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Why the Recall’s a Real Threat for Gavin Newsom

Republicans can’t wait to vote out California’s governor. Democrats have been less engaged, which points to potential problems for the party in next year’s midterms.

Gavin Newsom
California Gov. Gavin Newsom
(Matt Gush/Shutterstock)
A lot would still have to go wrong for Gavin Newsom to be removed from office, but so far most of the dominoes have been falling against him.

Absentee ballots started going out last week for the Sept. 14 recall election against California’s Democratic governor. Newsom was elected with 62 percent of the vote in 2018 — the largest winning margin for the office in decades — yet he has failed to fire up his Democratic base against the recall threat. Republicans, meanwhile, are salivating at the chance to dump him.

Recent polls point to a dead heat.

“For a lot of Democratic voters, the first thing they’re going to hear about the recall is getting an absentee ballot, whereas Republicans have been energized for months,” says Raphael Sonenshein, who directs a public affairs institute at California State University, Los Angeles. It’s worth pointing out that early absentee ballot returns skew roughly the same in partisan terms as last year’s presidential voting at the equivalent point (58 percent registered Democrats, 20 percent Republican and 22 percent other, through Monday).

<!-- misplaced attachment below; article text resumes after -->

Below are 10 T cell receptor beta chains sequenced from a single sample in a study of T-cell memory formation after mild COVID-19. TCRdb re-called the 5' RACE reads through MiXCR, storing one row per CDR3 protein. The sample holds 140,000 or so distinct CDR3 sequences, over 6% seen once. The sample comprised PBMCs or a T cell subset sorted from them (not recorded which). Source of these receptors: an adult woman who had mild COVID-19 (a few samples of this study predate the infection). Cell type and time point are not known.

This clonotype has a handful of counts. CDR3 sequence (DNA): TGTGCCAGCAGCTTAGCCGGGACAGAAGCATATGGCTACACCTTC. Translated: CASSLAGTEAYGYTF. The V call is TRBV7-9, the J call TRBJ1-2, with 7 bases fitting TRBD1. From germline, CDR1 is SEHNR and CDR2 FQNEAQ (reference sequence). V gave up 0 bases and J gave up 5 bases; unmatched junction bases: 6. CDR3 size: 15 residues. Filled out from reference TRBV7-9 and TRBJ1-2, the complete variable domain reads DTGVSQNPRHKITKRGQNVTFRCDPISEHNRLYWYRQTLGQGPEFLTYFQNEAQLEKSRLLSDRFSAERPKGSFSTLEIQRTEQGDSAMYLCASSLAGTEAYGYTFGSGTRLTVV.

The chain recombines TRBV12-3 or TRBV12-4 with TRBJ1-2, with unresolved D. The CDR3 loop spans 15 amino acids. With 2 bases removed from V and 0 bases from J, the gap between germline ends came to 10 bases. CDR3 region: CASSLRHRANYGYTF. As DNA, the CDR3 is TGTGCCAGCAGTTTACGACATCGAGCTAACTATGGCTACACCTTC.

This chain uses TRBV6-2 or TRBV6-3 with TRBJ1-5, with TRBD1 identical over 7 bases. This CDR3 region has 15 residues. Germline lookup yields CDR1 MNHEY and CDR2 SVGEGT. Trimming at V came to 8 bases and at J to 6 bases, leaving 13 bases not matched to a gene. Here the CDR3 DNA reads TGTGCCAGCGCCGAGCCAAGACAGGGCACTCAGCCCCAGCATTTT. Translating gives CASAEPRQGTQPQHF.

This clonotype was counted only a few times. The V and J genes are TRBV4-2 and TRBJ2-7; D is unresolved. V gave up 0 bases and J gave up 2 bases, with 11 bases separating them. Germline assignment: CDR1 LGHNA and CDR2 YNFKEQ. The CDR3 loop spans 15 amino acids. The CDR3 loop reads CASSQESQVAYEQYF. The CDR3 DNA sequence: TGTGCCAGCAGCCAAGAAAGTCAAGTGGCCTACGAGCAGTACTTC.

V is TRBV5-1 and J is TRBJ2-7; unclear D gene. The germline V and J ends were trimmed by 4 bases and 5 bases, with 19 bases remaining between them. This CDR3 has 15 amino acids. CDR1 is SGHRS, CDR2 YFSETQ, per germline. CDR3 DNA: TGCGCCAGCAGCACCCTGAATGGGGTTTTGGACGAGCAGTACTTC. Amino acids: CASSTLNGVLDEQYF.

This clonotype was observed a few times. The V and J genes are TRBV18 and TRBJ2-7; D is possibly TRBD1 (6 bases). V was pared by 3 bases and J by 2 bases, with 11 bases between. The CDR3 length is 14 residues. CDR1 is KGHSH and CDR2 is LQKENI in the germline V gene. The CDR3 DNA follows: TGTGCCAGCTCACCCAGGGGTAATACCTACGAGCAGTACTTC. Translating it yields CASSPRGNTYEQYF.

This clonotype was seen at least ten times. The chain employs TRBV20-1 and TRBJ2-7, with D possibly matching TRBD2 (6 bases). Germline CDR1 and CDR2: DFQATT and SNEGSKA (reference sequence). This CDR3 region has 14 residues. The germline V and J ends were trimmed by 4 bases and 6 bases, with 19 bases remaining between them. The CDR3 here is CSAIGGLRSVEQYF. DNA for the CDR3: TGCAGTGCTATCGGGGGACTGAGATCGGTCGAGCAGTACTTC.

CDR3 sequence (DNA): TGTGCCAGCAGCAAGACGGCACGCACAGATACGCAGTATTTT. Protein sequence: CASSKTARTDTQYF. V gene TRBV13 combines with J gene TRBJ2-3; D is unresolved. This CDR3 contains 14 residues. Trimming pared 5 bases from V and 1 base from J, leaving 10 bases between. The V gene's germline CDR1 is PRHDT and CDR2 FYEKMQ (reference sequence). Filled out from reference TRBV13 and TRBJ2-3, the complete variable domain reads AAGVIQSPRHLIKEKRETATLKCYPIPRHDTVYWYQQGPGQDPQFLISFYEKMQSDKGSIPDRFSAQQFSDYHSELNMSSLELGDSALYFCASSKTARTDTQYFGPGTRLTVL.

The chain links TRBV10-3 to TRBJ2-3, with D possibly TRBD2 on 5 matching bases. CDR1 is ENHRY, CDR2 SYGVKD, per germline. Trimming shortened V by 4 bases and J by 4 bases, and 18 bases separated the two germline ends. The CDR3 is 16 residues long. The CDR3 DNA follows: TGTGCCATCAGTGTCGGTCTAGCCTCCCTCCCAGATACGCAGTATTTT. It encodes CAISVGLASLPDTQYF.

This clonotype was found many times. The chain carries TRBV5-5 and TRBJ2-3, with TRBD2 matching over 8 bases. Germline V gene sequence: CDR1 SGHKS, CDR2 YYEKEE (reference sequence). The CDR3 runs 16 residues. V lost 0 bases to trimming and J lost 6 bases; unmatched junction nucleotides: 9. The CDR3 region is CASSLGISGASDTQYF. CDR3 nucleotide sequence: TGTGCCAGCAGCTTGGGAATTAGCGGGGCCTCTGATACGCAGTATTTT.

Newsom’s positions on issues such as climate change, immigration and income inequality jibe well with the majority of Californians, yet many Democrats have failed to warm to him. Some find him too centrist, while others are put off by his semi-aristocratic manner. “Newsom should be able to beat this, but he has to figure out a way to motivate his own base, in a way that he hasn’t been able to do so far,” says Dan Schnur, a former Republican consultant (now an independent) who teaches at UC Berkeley and the University of Southern California.